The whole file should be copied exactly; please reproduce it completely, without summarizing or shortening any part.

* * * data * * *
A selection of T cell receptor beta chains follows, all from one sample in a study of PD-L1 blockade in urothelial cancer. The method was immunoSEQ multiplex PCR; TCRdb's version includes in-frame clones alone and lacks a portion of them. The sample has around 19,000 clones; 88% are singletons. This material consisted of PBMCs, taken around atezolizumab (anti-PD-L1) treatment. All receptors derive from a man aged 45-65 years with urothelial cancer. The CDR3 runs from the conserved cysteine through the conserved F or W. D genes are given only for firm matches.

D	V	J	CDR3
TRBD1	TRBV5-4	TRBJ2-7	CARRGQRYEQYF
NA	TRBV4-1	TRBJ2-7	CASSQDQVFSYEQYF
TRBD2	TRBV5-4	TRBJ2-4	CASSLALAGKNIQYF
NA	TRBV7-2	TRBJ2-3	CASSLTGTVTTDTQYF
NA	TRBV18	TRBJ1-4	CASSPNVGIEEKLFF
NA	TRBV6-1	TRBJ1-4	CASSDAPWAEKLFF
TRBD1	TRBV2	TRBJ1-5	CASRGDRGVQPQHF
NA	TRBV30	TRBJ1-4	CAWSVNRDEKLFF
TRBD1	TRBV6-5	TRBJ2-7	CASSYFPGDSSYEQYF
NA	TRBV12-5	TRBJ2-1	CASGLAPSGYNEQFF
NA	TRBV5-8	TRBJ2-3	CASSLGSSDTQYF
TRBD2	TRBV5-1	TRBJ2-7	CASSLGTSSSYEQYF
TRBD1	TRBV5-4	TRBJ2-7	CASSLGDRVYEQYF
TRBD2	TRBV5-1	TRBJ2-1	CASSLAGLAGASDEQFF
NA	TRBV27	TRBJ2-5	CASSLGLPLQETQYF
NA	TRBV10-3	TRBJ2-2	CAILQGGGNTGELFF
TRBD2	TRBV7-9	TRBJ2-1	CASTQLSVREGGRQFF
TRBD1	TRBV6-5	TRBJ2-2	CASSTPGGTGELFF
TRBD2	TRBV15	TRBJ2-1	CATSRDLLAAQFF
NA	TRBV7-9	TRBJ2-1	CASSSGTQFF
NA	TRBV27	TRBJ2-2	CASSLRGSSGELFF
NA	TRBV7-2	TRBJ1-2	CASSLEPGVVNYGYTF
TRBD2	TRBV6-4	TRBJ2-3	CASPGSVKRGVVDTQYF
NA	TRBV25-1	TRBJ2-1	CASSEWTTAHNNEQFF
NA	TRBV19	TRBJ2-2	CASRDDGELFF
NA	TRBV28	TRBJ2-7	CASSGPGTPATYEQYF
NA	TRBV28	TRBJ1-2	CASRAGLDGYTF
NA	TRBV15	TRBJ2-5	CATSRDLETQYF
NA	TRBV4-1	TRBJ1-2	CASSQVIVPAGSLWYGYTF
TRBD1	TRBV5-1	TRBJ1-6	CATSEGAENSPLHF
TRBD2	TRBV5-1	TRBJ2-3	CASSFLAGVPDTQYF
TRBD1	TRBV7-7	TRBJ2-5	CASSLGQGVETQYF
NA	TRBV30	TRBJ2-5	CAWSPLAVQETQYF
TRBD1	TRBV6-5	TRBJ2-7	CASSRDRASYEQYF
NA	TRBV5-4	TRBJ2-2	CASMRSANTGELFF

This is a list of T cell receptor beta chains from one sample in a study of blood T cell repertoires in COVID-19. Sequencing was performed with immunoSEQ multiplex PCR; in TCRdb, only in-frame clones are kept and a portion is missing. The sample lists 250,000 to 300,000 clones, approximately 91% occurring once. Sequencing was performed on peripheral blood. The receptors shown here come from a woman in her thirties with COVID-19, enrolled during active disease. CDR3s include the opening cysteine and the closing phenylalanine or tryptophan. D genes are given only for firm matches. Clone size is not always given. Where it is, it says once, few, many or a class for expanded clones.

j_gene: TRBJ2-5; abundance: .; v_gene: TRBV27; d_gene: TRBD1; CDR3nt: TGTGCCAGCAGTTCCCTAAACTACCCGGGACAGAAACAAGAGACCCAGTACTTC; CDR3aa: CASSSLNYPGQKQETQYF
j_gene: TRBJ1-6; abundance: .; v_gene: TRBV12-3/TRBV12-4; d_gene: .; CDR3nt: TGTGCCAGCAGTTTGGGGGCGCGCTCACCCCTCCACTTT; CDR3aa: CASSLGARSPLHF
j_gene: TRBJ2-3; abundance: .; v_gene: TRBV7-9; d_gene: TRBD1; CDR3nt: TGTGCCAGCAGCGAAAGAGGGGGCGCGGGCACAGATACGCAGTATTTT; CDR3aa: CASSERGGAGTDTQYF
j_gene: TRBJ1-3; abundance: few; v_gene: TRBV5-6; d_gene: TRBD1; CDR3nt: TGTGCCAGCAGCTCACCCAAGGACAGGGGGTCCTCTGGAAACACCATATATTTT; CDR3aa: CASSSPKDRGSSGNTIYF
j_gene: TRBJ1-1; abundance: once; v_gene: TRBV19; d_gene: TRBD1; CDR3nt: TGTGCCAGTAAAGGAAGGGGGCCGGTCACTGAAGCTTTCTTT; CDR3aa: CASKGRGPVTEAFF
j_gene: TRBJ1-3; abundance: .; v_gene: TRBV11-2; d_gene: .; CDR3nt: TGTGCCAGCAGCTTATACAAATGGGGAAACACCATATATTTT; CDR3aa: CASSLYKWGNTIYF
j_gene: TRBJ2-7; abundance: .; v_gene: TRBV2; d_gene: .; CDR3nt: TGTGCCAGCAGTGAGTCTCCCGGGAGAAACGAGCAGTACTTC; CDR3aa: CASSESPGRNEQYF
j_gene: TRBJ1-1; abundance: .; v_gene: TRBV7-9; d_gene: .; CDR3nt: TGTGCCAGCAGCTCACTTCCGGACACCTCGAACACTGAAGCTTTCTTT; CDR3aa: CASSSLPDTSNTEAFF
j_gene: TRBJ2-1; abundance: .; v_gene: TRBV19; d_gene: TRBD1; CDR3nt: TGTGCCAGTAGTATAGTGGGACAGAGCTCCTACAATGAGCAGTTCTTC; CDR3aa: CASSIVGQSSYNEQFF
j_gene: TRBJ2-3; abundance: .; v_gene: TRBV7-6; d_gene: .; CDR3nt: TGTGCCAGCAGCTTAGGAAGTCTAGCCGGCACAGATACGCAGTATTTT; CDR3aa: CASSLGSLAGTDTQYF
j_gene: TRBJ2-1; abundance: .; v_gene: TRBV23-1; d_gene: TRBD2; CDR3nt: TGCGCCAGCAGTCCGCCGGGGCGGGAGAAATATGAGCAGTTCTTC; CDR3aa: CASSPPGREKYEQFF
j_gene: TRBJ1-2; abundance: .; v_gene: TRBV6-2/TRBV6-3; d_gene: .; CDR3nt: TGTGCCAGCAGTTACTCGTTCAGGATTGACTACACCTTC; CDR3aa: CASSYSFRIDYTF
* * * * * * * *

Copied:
A selection of T cell receptor beta chains follows, all from one sample in a study of PD-L1 blockade in urothelial cancer. The method was immunoSEQ multiplex PCR; TCRdb's version includes in-frame clones alone and lacks a portion of them. The sample has around 19,000 clones; 88% are singletons. This material consisted of PBMCs, taken around atezolizumab (anti-PD-L1) treatment. All receptors derive from a man aged 45-65 years with urothelial cancer. The CDR3 runs from the conserved cysteine through the conserved F or W. D genes are given only for firm matches.

D	V	J	CDR3
TRBD1	TRBV5-4	TRBJ2-7	CARRGQRYEQYF
NA	TRBV4-1	TRBJ2-7	CASSQDQVFSYEQYF
TRBD2	TRBV5-4	TRBJ2-4	CASSLALAGKNIQYF
NA	TRBV7-2	TRBJ2-3	CASSLTGTVTTDTQYF
NA	TRBV18	TRBJ1-4	CASSPNVGIEEKLFF
NA	TRBV6-1	TRBJ1-4	CASSDAPWAEKLFF
TRBD1	TRBV2	TRBJ1-5	CASRGDRGVQPQHF
NA	TRBV30	TRBJ1-4	CAWSVNRDEKLFF
TRBD1	TRBV6-5	TRBJ2-7	CASSYFPGDSSYEQYF
NA	TRBV12-5	TRBJ2-1	CASGLAPSGYNEQFF
NA	TRBV5-8	TRBJ2-3	CASSLGSSDTQYF
TRBD2	TRBV5-1	TRBJ2-7	CASSLGTSSSYEQYF
TRBD1	TRBV5-4	TRBJ2-7	CASSLGDRVYEQYF
TRBD2	TRBV5-1	TRBJ2-1	CASSLAGLAGASDEQFF
NA	TRBV27	TRBJ2-5	CASSLGLPLQETQYF
NA	TRBV10-3	TRBJ2-2	CAILQGGGNTGELFF
TRBD2	TRBV7-9	TRBJ2-1	CASTQLSVREGGRQFF
TRBD1	TRBV6-5	TRBJ2-2	CASSTPGGTGELFF
TRBD2	TRBV15	TRBJ2-1	CATSRDLLAAQFF
NA	TRBV7-9	TRBJ2-1	CASSSGTQFF
NA	TRBV27	TRBJ2-2	CASSLRGSSGELFF
NA	TRBV7-2	TRBJ1-2	CASSLEPGVVNYGYTF
TRBD2	TRBV6-4	TRBJ2-3	CASPGSVKRGVVDTQYF
NA	TRBV25-1	TRBJ2-1	CASSEWTTAHNNEQFF
NA	TRBV19	TRBJ2-2	CASRDDGELFF
NA	TRBV28	TRBJ2-7	CASSGPGTPATYEQYF
NA	TRBV28	TRBJ1-2	CASRAGLDGYTF
NA	TRBV15	TRBJ2-5	CATSRDLETQYF
NA	TRBV4-1	TRBJ1-2	CASSQVIVPAGSLWYGYTF
TRBD1	TRBV5-1	TRBJ1-6	CATSEGAENSPLHF
TRBD2	TRBV5-1	TRBJ2-3	CASSFLAGVPDTQYF
TRBD1	TRBV7-7	TRBJ2-5	CASSLGQGVETQYF
NA	TRBV30	TRBJ2-5	CAWSPLAVQETQYF
TRBD1	TRBV6-5	TRBJ2-7	CASSRDRASYEQYF
NA	TRBV5-4	TRBJ2-2	CASMRSANTGELFF

This is a list of T cell receptor beta chains from one sample in a study of blood T cell repertoires in COVID-19. Sequencing was performed with immunoSEQ multiplex PCR; in TCRdb, only in-frame clones are kept and a portion is missing. The sample lists 250,000 to 300,000 clones, approximately 91% occurring once. Sequencing was performed on peripheral blood. The receptors shown here come from a woman in her thirties with COVID-19, enrolled during active disease. CDR3s include the opening cysteine and the closing phenylalanine or tryptophan. D genes are given only for firm matches. Clone size is not always given. Where it is, it says once, few, many or a class for expanded clones.

j_gene: TRBJ2-5; abundance: .; v_gene: TRBV27; d_gene: TRBD1; CDR3nt: TGTGCCAGCAGTTCCCTAAACTACCCGGGACAGAAACAAGAGACCCAGTACTTC; CDR3aa: CASSSLNYPGQKQETQYF
j_gene: TRBJ1-6; abundance: .; v_gene: TRBV12-3/TRBV12-4; d_gene: .; CDR3nt: TGTGCCAGCAGTTTGGGGGCGCGCTCACCCCTCCACTTT; CDR3aa: CASSLGARSPLHF
j_gene: TRBJ2-3; abundance: .; v_gene: TRBV7-9; d_gene: TRBD1; CDR3nt: TGTGCCAGCAGCGAAAGAGGGGGCGCGGGCACAGATACGCAGTATTTT; CDR3aa: CASSERGGAGTDTQYF
j_gene: TRBJ1-3; abundance: few; v_gene: TRBV5-6; d_gene: TRBD1; CDR3nt: TGTGCCAGCAGCTCACCCAAGGACAGGGGGTCCTCTGGAAACACCATATATTTT; CDR3aa: CASSSPKDRGSSGNTIYF
j_gene: TRBJ1-1; abundance: once; v_gene: TRBV19; d_gene: TRBD1; CDR3nt: TGTGCCAGTAAAGGAAGGGGGCCGGTCACTGAAGCTTTCTTT; CDR3aa: CASKGRGPVTEAFF
j_gene: TRBJ1-3; abundance: .; v_gene: TRBV11-2; d_gene: .; CDR3nt: TGTGCCAGCAGCTTATACAAATGGGGAAACACCATATATTTT; CDR3aa: CASSLYKWGNTIYF
j_gene: TRBJ2-7; abundance: .; v_gene: TRBV2; d_gene: .; CDR3nt: TGTGCCAGCAGTGAGTCTCCCGGGAGAAACGAGCAGTACTTC; CDR3aa: CASSESPGRNEQYF
j_gene: TRBJ1-1; abundance: .; v_gene: TRBV7-9; d_gene: .; CDR3nt: TGTGCCAGCAGCTCACTTCCGGACACCTCGAACACTGAAGCTTTCTTT; CDR3aa: CASSSLPDTSNTEAFF
j_gene: TRBJ2-1; abundance: .; v_gene: TRBV19; d_gene: TRBD1; CDR3nt: TGTGCCAGTAGTATAGTGGGACAGAGCTCCTACAATGAGCAGTTCTTC; CDR3aa: CASSIVGQSSYNEQFF
j_gene: TRBJ2-3; abundance: .; v_gene: TRBV7-6; d_gene: .; CDR3nt: TGTGCCAGCAGCTTAGGAAGTCTAGCCGGCACAGATACGCAGTATTTT; CDR3aa: CASSLGSLAGTDTQYF
j_gene: TRBJ2-1; abundance: .; v_gene: TRBV23-1; d_gene: TRBD2; CDR3nt: TGCGCCAGCAGTCCGCCGGGGCGGGAGAAATATGAGCAGTTCTTC; CDR3aa: CASSPPGREKYEQFF
j_gene: TRBJ1-2; abundance: .; v_gene: TRBV6-2/TRBV6-3; d_gene: .; CDR3nt: TGTGCCAGCAGTTACTCGTTCAGGATTGACTACACCTTC; CDR3aa: CASSYSFRIDYTF